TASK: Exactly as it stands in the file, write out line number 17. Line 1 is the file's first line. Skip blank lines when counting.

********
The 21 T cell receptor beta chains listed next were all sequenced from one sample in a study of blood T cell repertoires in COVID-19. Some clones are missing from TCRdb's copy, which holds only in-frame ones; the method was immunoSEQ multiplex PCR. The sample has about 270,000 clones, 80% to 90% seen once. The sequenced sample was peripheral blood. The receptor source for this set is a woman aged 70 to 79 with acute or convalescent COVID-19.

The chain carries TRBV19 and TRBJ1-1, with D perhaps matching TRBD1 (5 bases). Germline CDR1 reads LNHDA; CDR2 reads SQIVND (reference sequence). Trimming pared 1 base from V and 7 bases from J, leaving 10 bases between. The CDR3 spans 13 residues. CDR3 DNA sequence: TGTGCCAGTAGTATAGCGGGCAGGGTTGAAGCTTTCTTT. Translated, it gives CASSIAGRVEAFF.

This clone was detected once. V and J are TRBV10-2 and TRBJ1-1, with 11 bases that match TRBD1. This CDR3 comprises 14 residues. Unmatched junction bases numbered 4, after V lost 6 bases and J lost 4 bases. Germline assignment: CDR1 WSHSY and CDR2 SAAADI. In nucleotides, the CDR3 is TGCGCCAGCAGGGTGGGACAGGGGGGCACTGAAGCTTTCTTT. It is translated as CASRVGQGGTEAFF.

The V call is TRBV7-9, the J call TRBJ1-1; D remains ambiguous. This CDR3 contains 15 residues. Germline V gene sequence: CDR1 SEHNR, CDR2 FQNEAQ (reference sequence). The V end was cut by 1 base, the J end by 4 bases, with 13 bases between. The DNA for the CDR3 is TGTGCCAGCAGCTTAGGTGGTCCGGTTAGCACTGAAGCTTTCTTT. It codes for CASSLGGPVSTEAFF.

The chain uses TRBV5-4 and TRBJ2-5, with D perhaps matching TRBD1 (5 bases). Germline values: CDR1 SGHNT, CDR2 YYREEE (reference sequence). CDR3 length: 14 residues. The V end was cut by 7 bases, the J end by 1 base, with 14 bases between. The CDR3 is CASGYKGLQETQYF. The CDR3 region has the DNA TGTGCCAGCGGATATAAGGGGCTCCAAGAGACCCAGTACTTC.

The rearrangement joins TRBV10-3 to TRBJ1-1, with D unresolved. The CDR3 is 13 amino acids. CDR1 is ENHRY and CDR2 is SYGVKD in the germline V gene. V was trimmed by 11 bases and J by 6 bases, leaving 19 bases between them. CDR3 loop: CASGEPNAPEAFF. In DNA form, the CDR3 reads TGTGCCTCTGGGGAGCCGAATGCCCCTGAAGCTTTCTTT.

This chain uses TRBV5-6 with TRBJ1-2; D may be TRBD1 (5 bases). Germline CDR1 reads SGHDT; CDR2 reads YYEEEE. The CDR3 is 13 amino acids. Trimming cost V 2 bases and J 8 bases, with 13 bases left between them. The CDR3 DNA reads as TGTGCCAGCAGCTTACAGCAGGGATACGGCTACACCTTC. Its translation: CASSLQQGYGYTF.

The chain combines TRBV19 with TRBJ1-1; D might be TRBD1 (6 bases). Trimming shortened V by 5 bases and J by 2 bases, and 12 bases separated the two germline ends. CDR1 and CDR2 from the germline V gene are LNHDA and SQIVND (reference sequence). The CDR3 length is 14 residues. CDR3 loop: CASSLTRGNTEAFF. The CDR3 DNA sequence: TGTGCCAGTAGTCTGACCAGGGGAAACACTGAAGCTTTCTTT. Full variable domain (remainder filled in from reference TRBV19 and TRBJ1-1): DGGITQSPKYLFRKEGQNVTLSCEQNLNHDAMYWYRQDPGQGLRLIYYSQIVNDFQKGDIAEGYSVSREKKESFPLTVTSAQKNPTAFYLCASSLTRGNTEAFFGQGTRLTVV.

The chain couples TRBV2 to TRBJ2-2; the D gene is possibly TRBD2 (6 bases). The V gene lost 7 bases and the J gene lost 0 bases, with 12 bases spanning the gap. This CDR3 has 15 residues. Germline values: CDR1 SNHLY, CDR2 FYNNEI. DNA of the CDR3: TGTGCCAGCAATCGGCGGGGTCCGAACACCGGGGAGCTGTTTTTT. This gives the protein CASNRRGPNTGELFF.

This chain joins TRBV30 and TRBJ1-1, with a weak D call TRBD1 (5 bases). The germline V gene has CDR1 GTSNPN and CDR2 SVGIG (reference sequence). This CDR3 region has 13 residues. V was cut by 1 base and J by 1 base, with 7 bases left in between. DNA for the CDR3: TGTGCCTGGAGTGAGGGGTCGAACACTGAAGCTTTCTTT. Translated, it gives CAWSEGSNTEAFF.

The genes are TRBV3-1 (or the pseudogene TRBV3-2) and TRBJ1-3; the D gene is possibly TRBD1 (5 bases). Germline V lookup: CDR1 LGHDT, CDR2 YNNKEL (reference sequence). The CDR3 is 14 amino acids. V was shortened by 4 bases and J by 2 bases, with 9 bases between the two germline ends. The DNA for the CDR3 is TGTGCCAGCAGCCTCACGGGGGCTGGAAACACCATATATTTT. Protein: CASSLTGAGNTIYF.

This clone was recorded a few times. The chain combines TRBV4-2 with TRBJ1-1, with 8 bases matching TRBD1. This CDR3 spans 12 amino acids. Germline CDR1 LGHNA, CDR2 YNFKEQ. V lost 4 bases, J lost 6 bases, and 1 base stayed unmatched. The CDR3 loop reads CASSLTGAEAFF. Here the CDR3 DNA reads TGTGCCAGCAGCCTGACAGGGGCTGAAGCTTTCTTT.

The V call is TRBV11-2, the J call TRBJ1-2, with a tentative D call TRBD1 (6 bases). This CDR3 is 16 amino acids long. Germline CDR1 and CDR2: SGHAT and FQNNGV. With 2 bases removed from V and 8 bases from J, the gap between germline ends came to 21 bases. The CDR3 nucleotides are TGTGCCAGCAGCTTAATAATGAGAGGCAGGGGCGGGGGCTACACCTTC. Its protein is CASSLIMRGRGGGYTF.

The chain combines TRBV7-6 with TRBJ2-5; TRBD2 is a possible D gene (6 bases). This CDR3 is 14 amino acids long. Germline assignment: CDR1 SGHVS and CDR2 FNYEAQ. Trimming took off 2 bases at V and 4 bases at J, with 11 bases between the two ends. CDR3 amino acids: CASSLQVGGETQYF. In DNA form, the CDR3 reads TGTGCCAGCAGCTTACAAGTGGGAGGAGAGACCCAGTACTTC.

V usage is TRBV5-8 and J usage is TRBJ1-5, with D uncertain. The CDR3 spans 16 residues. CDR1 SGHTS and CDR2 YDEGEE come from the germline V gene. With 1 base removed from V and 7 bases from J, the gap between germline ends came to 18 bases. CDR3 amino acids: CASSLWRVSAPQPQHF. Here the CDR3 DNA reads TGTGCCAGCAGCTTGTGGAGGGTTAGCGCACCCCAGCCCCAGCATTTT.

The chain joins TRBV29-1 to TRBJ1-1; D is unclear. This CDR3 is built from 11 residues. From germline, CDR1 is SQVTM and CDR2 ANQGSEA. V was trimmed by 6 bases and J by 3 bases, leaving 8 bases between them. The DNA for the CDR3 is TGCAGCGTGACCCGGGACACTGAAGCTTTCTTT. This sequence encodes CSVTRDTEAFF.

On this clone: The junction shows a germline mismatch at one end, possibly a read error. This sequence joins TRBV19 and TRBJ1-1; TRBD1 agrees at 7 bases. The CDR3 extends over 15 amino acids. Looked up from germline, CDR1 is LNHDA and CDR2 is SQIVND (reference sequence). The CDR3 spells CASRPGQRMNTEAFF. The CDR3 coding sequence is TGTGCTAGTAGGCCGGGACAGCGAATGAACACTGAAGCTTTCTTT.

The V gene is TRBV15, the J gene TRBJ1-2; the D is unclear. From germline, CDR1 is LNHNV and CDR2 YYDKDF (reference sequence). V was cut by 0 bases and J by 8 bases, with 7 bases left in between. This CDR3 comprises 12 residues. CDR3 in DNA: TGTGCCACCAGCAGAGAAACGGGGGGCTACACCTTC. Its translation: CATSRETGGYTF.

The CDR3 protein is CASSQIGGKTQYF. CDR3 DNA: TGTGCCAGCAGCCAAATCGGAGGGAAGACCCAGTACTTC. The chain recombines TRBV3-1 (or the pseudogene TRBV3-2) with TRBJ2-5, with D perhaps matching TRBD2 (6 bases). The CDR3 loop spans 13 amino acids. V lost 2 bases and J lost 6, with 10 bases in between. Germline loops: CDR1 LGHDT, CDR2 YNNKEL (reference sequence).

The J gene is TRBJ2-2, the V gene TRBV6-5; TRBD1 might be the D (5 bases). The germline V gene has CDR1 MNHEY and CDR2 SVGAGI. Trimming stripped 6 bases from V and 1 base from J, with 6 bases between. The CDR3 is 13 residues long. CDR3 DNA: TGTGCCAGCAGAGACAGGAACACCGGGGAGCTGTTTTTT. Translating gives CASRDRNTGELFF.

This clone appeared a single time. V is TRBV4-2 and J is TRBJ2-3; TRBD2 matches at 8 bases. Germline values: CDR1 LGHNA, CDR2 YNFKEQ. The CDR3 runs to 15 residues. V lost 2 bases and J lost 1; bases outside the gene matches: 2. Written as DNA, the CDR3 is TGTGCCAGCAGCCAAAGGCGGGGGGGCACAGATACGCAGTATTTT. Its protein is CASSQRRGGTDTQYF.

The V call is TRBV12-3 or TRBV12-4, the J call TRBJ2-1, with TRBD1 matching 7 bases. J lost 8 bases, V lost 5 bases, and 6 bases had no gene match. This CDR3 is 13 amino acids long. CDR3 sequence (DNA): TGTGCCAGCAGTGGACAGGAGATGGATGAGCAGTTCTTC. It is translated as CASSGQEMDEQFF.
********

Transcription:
On this clone: The junction shows a germline mismatch at one end, possibly a read error. This sequence joins TRBV19 and TRBJ1-1; TRBD1 agrees at 7 bases. The CDR3 extends over 15 amino acids. Looked up from germline, CDR1 is LNHDA and CDR2 is SQIVND (reference sequence). The CDR3 spells CASRPGQRMNTEAFF. The CDR3 coding sequence is TGTGCTAGTAGGCCGGGACAGCGAATGAACACTGAAGCTTTCTTT.